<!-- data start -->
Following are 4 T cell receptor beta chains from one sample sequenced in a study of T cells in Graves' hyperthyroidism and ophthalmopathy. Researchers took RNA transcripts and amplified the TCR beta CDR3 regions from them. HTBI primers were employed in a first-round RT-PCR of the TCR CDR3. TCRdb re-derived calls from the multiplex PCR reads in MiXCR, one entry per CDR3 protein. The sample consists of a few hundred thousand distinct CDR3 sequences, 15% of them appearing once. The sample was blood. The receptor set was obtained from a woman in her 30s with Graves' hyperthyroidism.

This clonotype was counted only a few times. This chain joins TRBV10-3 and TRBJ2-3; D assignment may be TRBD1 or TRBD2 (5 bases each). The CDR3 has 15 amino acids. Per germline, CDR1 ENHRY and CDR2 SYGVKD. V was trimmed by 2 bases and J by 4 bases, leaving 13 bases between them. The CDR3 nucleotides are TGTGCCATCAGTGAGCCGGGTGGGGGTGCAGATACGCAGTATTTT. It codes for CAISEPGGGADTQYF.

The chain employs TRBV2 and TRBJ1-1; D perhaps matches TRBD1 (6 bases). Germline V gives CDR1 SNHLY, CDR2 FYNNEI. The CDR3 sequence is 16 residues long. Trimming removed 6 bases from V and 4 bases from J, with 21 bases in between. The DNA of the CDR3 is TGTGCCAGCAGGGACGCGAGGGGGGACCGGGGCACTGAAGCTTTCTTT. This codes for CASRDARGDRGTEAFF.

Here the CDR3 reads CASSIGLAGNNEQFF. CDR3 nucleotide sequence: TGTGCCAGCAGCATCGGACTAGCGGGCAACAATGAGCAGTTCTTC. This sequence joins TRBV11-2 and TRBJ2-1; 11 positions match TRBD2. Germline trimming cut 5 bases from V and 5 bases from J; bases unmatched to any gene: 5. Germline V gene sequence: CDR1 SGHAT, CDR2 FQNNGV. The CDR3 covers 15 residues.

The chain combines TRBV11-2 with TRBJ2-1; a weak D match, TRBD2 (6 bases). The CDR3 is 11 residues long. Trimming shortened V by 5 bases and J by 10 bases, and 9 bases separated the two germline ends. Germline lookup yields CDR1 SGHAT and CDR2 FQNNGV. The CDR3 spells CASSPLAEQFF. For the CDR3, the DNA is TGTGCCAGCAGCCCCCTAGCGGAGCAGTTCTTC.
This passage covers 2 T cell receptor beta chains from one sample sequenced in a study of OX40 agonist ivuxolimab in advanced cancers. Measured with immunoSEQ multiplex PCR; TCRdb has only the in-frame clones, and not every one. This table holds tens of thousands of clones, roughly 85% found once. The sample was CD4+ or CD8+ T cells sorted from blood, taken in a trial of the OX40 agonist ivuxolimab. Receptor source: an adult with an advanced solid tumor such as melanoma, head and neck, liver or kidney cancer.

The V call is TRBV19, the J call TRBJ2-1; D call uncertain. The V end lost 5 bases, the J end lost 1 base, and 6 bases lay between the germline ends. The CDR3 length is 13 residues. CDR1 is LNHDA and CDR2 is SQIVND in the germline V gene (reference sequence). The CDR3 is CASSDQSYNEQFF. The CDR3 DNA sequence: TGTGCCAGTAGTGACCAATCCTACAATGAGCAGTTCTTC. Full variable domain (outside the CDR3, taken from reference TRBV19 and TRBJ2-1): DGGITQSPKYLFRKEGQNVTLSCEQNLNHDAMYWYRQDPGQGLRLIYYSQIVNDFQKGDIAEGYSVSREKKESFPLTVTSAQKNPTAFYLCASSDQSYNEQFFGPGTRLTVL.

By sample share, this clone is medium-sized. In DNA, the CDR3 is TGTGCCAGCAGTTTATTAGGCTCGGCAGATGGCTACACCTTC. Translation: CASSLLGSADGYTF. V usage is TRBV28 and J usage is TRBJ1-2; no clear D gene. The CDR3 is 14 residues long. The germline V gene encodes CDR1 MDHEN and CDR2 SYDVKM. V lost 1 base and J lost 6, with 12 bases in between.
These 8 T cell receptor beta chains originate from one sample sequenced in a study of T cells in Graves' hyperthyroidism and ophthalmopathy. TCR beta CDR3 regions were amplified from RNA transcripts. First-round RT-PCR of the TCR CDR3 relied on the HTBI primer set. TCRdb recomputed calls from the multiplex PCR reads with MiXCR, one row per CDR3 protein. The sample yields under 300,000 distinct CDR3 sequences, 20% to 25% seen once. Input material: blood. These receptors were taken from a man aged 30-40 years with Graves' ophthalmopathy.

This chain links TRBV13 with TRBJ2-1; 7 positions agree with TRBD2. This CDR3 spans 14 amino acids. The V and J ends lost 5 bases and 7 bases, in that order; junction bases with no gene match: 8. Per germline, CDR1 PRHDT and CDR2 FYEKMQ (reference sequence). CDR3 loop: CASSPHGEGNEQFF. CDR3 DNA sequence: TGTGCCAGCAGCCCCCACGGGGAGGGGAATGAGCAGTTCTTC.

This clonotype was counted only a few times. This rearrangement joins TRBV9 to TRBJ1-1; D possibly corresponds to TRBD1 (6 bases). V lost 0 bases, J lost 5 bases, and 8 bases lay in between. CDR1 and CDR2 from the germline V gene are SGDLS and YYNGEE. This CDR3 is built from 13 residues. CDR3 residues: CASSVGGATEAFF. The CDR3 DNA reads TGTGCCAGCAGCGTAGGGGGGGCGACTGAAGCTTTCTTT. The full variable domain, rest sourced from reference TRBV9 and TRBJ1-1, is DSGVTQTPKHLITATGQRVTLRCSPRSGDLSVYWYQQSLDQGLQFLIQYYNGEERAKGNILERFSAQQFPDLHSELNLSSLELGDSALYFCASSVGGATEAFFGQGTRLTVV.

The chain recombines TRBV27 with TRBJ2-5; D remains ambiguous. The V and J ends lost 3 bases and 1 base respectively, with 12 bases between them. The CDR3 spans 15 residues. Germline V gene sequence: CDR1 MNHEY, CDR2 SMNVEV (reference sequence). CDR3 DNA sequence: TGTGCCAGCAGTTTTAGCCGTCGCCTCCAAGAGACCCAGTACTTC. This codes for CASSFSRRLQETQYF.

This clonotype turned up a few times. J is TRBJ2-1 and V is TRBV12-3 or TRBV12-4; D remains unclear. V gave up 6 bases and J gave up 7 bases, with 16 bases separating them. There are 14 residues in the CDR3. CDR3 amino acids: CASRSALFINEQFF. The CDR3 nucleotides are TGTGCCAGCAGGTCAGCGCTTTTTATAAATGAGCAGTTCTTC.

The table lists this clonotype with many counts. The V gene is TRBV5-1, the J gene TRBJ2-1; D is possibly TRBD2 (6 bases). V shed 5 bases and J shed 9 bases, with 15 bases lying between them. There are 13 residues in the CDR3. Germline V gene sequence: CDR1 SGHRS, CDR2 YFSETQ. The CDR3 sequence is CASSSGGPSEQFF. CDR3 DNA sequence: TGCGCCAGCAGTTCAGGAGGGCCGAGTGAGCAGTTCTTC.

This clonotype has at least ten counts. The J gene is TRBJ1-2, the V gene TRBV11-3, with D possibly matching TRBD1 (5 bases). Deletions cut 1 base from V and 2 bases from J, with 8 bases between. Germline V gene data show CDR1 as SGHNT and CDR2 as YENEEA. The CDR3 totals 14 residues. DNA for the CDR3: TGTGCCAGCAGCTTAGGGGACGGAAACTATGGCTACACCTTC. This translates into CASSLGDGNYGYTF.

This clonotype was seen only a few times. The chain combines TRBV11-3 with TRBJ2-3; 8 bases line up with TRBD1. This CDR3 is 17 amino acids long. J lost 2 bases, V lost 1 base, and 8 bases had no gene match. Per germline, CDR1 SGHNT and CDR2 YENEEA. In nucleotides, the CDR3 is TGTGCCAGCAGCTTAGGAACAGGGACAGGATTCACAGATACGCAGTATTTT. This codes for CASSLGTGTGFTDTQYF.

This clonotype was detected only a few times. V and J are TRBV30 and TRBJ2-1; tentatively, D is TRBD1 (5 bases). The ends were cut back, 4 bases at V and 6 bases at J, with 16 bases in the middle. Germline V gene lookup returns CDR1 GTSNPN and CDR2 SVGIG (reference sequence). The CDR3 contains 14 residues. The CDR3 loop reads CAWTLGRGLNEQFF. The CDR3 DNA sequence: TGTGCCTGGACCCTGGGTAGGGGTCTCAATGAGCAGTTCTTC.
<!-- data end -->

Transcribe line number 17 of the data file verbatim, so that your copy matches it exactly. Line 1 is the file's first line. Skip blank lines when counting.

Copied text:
This clonotype was detected only a few times. V and J are TRBV30 and TRBJ2-1; tentatively, D is TRBD1 (5 bases). The ends were cut back, 4 bases at V and 6 bases at J, with 16 bases in the middle. Germline V gene lookup returns CDR1 GTSNPN and CDR2 SVGIG (reference sequence). The CDR3 contains 14 residues. The CDR3 loop reads CAWTLGRGLNEQFF. The CDR3 DNA sequence: TGTGCCTGGACCCTGGGTAGGGGTCTCAATGAGCAGTTCTTC.